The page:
This is an old-school project in several ways, for connecting an older Model B Pi to the antique Apple II – a couple videos below show the project in action, and there’s even a complete User Manual for the project. You can see more pictures of the board here and read more about it here and elsewhere on the schmenk.is-a-geek blog.
Welcome to the Apple II Pi: one of the most significant upgrades to the Apple II series since its
inception in 1977. The Apple II Pi integrates a modern 32-bit CPU/GPU, SD card, HDMI, and USB all
courtesy of the Raspberry Pi running as a co-processor to the Apple II. The Apple II’s 6502 remains
active, acting as an I/O processor, providing access to its keyboard, mouse, joystick and drives to Linux
running on the Raspberry Pi. By utilizing the GSport Apple IIgs emulator, the Apple II Pi can also be
the ultimate Apple II accelerator: emulating a maxed out Apple IIgs while seamlessly integrating most
of your physical Apple II peripherals.
Apple II Pi is a very sophisticated product: it can be as complicated as you want it to be, or as simple as
you want (and willing to buy). Your dealer will have options available from a plug-in, turnkey system
to a build-it-yourself kit. You will have to become somewhat familiar with Linux, even if it is just the
log in procedure. But the more you invest, the more you will get out of your Apple II Pi. The Apple II
Pi’s operating system is Raspbian: an industrial strength, modern Linux distribution. The Apple II Pi
can run the full suite of Raspbian software packages available for free, including web browsers, mail
clients, powerful office productivity applications, and a full spectrum of programming tools. With
GSport, you will have almost every Apple II application and game available, using your real Apple II
The Apple II Pi adapter card can connect to the Raspberry Pi two ways: an internal, directly attached
Raspberry Pi and an externally, ribbon cable attached Raspberry Pi. The internal mount is a neater
installation but it is very restrictive: it only works in an Apple //e with added cooling fan and access to
the video/audio ports is limited. All others should use the external attachment.
This manual will take you through the steps to install and access the features of the Apple II Pi.
However, many of the capabilities of the Raspberry Pi, and Linux, are beyond the scope of this manual.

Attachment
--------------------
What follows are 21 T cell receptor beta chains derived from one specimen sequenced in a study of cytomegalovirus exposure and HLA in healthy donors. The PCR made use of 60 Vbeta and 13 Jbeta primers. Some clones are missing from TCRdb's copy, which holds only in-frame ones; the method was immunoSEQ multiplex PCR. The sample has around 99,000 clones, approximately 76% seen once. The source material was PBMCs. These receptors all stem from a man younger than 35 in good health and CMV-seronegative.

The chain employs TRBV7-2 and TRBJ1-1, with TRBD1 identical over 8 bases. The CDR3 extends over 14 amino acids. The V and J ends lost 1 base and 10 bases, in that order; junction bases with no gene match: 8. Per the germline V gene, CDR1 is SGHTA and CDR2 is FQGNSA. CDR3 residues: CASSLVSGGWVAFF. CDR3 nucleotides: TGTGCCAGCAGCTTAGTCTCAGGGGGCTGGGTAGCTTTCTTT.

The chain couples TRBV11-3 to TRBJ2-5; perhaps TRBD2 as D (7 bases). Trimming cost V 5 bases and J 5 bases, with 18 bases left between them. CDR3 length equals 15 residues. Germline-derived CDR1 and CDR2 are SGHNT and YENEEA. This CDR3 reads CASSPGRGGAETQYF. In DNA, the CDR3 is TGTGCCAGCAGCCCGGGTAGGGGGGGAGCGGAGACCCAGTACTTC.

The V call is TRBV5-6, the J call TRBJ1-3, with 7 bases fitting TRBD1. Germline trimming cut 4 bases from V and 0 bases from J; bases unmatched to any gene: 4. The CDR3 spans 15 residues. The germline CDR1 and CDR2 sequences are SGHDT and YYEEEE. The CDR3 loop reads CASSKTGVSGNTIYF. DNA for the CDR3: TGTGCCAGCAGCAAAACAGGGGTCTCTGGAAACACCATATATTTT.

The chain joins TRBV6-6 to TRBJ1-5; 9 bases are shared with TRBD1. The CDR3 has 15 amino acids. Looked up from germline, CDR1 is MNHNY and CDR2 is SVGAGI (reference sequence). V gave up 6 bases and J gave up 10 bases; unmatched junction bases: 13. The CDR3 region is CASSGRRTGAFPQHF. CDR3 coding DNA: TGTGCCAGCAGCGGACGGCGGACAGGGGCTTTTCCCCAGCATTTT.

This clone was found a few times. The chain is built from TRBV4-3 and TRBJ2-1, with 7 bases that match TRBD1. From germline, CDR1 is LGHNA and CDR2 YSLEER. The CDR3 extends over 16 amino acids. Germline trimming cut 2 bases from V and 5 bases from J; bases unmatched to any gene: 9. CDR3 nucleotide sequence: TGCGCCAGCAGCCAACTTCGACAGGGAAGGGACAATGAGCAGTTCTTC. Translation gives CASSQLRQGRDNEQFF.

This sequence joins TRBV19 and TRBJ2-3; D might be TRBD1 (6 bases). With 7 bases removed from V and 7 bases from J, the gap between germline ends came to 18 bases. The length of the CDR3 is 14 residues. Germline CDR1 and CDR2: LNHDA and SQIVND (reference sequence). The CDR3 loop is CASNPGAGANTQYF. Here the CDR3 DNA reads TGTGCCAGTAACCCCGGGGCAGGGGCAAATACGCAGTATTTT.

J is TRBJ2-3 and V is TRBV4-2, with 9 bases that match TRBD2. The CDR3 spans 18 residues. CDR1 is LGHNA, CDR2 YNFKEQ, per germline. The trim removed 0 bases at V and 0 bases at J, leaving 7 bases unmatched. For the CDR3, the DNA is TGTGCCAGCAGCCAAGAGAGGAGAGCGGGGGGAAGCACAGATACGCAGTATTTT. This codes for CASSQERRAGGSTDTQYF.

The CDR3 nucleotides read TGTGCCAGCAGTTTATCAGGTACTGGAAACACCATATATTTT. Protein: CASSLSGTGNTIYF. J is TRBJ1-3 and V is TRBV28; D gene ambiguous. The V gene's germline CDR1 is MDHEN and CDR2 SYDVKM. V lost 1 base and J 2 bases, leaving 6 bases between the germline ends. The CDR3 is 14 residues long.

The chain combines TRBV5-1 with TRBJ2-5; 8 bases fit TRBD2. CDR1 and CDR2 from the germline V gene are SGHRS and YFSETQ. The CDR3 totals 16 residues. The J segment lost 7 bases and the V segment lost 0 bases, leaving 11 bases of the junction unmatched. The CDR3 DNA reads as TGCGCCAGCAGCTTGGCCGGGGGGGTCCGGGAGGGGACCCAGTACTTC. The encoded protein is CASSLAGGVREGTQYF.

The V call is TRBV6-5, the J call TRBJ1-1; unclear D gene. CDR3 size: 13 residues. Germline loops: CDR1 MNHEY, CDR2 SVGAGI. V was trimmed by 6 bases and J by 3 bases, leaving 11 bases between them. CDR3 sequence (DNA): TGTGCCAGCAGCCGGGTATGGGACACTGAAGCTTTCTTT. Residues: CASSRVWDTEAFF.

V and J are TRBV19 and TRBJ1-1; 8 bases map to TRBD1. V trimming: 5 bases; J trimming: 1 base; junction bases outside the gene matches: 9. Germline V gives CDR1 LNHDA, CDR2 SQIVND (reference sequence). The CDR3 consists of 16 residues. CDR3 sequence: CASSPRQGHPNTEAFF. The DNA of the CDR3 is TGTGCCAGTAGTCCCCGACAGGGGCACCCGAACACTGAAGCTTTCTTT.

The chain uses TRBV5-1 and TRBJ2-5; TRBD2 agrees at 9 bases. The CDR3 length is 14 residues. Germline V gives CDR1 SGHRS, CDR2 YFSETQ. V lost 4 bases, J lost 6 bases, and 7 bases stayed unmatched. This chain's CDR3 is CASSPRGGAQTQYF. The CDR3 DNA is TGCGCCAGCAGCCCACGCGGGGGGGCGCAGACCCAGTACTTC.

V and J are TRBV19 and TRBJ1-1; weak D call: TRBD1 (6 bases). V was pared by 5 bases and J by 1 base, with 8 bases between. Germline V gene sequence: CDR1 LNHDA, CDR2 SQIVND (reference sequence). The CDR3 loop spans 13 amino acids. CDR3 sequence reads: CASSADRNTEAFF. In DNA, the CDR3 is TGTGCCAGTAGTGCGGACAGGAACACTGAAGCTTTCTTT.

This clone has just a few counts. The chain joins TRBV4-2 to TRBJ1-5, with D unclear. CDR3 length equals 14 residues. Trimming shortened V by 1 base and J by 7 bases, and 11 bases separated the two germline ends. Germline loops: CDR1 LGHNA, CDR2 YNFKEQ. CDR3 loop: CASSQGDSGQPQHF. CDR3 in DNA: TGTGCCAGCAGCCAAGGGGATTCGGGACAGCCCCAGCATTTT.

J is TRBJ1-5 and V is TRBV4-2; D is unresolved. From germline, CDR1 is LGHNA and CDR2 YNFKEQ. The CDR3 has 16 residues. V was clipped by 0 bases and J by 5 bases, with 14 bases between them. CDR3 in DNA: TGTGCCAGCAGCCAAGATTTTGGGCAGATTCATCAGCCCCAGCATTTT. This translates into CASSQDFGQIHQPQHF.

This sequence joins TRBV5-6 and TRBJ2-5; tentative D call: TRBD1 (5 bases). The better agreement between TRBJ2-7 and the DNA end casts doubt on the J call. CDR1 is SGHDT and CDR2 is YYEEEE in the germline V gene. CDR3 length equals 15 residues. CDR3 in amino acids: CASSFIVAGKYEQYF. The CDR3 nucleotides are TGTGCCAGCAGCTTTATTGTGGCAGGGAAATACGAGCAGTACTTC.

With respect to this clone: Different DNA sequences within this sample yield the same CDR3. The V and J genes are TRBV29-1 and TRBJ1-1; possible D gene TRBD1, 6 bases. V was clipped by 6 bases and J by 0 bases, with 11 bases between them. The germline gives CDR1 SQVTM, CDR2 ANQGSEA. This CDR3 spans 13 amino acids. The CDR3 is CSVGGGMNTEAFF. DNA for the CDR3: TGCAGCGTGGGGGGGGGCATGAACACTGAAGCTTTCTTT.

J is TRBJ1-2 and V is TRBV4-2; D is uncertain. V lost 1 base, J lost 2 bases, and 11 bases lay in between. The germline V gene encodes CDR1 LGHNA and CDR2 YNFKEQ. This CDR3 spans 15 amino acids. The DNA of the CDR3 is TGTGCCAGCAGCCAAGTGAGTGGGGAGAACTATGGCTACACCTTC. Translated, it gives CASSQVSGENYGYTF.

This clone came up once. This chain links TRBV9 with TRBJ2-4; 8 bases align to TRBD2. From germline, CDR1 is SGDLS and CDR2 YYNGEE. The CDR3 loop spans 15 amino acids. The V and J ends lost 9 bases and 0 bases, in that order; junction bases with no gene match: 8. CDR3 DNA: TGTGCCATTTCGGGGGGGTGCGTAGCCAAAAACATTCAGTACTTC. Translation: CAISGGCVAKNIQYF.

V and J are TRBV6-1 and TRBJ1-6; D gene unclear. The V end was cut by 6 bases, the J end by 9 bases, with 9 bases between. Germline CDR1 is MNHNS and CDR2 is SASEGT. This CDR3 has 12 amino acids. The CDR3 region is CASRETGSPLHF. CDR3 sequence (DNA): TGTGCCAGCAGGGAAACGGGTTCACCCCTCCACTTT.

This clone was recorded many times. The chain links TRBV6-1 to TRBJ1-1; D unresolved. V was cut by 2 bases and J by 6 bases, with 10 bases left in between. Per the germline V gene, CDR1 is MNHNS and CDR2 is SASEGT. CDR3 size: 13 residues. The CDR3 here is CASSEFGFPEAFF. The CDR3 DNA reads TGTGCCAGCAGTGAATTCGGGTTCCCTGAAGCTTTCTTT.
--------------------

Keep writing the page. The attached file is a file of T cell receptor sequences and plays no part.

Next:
You are encouraged to use the links at the end of this manual, Internet resources, and even your local
library to learn more about the technology and features included with the Apple II Pi.
Read more here.
Basically, the Apple II Pi is the integration of an Apple II with a Raspberry Pi (http://www.raspberrypi.org) to create a hybrid computer combining the input devices and storage mediums of the Apple with the CPU, GPU (graphical processing unit), USB, and network capabilities of the Broadcom BCM2835 SoC (think smartphone processor). The concept is to create an updated version of the Apple II using some imagination, low-level drivers, off-the-shelf hardware, and a closely coupled communications channel; thus bringing semi-modern hardware and 32 bit *nix software to the Apple II platform. The Apple II is running as a dedicated I/O processor for the Raspberry Pi under ProDOS. The Raspberry Pi is running a version of Debian Linux: Raspbian. Much like the PC Transporter card brought MS-DOS and the Z-80 card brought CP/M, the Apple II Pi brings Linux to the Apple II using the Apple’s input devices and the Raspberry Pi’s video output. As such, knowledge and familiarity with Linux is required to get the most out of its environment. Under Linux, the Apple II Pi can read and write the Apple’s storage devices (floppies/harddrives/CFFA) and also run the GSport Apple IIgs emulator (http://gsport.sourceforge.net). Together, GSport and Apple II Pi provide an immersive environment providing access to most of the Apple II hardware you own plus an accelerated ~20MHz 65816 with up to 8 MB RAM, and all the disk images you can fit on the SD card.
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